In a story in the sports section of the August 11 New York Times, it discusses how a public high school in Michigan has rearranged its football practice schedule to suit Muslim players during Ramadan; most of the student body is Muslim. Instead of practicing during the day, when Muslims are fasting, the workouts were shifted to late at night. For the second consecutive year, practice is being held between 11 p.m. and 4 a.m.

The reporter, sensing that this was a highly unusual thing for a public institution to do, tried to come up with some analogous situations. After noting that “the accommodation of a sport and religion has any number of interfaith precedents,” he listed three examples.

“Sandy Koufax, who is Jewish, declined to pitch Game 1 of the 1965 World Series because it was scheduled on Yom Kippur. Brigham Young University, owned by the Church of Jesus Christ of Latter-day Saints, does not play athletic events on Sunday. And the Hall of Fame basketball player Hakeem Olajuwon, a Muslim, also fasted during Ramadan.”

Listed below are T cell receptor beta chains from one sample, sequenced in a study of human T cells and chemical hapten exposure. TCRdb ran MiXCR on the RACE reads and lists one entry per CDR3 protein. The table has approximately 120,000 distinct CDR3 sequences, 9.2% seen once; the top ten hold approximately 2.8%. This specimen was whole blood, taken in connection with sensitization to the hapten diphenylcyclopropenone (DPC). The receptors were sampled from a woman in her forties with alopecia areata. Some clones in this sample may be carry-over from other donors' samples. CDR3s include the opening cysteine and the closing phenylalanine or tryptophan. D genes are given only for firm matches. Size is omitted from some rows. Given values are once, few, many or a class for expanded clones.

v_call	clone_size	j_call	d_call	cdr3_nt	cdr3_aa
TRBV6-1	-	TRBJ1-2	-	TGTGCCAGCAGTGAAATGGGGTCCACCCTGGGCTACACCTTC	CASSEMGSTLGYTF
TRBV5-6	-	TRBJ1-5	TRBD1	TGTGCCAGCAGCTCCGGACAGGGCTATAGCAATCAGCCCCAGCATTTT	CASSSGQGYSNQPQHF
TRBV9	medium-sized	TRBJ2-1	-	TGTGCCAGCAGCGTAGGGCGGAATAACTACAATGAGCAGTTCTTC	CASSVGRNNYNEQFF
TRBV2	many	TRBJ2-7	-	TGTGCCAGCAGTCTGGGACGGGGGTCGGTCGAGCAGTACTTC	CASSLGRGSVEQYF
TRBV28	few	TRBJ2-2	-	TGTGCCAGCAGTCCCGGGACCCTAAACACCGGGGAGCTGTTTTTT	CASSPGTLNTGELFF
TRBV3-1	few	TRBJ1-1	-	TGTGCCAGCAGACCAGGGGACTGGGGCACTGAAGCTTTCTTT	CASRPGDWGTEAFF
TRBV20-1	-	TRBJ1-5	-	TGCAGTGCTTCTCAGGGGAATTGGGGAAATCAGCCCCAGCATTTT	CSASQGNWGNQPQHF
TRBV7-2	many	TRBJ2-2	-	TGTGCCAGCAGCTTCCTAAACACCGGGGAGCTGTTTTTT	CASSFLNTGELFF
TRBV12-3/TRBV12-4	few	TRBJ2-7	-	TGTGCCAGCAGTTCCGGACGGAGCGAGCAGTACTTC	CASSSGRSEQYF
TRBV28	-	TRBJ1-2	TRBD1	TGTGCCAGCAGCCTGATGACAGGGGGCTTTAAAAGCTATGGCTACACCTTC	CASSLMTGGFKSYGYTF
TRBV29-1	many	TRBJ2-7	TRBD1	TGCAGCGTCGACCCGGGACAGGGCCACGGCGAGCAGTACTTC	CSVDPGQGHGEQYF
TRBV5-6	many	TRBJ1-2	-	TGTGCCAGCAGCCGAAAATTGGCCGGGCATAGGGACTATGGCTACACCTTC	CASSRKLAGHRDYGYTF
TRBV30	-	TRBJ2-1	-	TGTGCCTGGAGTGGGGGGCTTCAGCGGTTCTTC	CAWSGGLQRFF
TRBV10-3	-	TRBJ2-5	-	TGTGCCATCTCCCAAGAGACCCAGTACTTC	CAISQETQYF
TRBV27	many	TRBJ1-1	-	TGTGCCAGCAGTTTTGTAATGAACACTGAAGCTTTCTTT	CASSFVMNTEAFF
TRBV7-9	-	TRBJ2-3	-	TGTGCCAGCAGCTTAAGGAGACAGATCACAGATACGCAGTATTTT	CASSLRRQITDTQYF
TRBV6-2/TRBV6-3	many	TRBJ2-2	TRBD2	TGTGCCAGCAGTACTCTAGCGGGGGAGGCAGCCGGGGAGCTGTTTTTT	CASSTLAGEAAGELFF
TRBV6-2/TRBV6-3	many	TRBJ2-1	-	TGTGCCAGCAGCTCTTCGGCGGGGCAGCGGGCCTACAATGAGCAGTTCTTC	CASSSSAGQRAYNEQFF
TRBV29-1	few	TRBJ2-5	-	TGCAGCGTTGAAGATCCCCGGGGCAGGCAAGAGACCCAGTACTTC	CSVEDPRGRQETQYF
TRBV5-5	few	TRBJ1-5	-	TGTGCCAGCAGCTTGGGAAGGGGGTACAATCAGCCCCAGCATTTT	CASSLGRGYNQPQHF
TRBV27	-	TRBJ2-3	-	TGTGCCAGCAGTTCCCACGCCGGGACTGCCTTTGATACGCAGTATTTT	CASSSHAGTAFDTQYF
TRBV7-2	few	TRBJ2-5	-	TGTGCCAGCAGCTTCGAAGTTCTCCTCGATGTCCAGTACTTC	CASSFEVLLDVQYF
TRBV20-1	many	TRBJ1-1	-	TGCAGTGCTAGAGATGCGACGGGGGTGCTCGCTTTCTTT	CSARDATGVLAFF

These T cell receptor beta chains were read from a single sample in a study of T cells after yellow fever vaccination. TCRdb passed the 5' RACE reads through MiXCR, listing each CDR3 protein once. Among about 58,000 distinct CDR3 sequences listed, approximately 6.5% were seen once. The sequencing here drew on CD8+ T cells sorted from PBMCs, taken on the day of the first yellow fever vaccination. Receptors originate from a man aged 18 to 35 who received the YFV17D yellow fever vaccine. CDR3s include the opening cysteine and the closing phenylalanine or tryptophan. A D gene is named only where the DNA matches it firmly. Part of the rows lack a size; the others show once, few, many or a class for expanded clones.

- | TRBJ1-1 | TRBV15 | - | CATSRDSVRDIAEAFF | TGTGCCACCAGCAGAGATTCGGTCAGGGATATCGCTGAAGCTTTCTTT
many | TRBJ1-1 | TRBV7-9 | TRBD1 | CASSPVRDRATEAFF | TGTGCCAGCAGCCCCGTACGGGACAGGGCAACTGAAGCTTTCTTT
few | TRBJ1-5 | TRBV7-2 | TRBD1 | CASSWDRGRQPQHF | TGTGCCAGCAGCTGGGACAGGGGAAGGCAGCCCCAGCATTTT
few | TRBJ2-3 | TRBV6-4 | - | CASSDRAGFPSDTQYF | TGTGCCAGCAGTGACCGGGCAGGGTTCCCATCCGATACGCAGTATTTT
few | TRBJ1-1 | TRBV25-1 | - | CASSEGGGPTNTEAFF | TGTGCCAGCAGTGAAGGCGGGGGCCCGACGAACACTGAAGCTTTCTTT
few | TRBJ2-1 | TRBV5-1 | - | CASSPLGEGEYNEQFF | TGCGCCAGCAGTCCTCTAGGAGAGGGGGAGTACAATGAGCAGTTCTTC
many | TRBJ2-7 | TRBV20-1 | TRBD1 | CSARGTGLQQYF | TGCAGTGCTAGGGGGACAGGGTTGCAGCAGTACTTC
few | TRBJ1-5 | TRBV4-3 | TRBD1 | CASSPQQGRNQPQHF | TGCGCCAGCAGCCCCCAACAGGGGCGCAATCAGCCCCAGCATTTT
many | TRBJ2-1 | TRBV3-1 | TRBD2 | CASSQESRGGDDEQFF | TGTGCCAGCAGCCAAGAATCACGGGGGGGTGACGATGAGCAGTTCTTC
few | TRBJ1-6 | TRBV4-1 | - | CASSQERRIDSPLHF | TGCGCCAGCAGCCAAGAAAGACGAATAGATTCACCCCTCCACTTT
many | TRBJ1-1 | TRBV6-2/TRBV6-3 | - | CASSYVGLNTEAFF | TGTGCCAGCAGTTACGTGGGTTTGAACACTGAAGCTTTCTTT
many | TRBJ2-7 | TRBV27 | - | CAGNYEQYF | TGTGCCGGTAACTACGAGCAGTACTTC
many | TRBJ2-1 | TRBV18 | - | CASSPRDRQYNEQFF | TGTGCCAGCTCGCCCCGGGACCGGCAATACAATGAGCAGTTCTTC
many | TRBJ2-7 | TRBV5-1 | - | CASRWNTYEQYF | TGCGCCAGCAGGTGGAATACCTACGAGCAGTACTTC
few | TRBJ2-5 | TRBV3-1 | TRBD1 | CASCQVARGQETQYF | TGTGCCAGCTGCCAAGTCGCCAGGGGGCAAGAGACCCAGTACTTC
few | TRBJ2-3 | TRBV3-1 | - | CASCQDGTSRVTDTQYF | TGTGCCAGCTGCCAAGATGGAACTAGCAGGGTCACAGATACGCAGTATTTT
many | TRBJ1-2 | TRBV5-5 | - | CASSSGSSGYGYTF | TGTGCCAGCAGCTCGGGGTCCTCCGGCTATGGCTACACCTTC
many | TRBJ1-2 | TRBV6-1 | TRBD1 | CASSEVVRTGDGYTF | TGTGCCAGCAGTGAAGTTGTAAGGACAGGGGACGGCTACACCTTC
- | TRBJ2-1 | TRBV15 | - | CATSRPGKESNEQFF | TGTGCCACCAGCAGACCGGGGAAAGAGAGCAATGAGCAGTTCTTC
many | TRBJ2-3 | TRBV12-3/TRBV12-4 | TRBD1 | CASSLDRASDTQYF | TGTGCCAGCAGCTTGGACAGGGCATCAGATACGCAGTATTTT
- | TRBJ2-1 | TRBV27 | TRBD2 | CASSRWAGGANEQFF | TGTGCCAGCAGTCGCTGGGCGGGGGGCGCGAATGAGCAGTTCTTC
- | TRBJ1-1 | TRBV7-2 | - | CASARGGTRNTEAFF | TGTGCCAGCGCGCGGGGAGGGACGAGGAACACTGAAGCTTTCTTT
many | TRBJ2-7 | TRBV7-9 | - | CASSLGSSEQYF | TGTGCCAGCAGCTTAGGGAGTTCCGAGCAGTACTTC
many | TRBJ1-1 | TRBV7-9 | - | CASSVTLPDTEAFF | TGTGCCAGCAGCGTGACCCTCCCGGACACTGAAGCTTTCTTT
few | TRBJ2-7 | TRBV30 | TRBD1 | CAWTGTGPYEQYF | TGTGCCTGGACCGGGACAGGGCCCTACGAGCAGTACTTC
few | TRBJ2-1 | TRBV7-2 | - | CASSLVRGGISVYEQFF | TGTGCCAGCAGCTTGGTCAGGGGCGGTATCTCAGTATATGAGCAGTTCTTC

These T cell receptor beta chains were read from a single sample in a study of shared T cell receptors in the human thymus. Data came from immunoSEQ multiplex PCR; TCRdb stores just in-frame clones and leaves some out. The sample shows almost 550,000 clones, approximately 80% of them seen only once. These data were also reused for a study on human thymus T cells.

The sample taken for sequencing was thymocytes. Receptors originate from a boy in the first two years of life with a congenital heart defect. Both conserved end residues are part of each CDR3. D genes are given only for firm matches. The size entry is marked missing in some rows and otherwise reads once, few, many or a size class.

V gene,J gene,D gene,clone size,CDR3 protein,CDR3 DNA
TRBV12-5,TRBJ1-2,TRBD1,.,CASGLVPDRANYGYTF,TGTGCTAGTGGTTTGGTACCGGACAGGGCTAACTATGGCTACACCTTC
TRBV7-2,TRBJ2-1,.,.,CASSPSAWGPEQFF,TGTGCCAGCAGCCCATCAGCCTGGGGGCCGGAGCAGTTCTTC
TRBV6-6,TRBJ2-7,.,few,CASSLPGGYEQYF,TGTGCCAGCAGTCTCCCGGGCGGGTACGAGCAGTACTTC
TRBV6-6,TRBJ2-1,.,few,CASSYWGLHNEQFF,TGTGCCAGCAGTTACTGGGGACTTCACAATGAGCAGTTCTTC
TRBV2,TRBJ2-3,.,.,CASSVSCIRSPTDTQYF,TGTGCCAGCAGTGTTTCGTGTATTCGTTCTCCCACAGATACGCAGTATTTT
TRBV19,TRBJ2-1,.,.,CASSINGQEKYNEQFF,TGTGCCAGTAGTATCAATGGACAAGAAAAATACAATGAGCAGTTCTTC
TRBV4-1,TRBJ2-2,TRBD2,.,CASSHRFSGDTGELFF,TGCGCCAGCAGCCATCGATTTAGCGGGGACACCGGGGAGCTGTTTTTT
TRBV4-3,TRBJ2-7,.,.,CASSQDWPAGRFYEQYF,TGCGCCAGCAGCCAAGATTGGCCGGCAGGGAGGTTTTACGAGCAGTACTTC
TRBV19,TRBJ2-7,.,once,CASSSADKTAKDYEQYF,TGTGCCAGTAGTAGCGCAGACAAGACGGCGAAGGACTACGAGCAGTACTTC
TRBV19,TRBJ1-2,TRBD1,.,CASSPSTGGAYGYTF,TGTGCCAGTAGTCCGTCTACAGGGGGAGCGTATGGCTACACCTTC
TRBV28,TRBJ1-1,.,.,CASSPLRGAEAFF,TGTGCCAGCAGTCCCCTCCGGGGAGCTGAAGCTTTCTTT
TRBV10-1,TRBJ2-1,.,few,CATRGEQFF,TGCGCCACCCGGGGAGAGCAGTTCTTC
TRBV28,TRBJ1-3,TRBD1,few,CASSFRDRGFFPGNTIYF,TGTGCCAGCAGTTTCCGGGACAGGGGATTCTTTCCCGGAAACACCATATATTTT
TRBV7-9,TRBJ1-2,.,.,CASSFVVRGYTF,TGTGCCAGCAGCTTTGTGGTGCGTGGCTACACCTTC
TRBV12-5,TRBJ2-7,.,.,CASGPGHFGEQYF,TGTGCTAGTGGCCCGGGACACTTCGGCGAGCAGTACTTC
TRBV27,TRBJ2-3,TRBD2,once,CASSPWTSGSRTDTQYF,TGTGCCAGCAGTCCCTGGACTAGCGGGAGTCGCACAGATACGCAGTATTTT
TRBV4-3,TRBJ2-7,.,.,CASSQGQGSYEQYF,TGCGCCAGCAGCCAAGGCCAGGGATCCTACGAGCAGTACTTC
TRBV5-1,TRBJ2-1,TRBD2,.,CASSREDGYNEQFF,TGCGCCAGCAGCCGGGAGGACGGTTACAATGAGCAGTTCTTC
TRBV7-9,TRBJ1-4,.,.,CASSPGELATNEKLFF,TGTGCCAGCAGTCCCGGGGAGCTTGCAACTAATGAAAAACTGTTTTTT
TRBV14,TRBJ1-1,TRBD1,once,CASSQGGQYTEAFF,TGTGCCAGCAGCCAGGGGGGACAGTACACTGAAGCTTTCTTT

All three analogies are lousy. No one in Major League Baseball did anything to accommodate Koufax—he simply decided not to pitch on the Jewish Holy Day. Brigham Young is a private school that calls its own shots, so the issue of religious accommodation is a red herring. And Olajuwon, like Koufax, simply practiced his beliefs, neither seeking nor getting any kind of accommodation from anyone.

In other words, what we have here is one more case where favoritism of Muslims by public institutions is being justified as if it were common practice.

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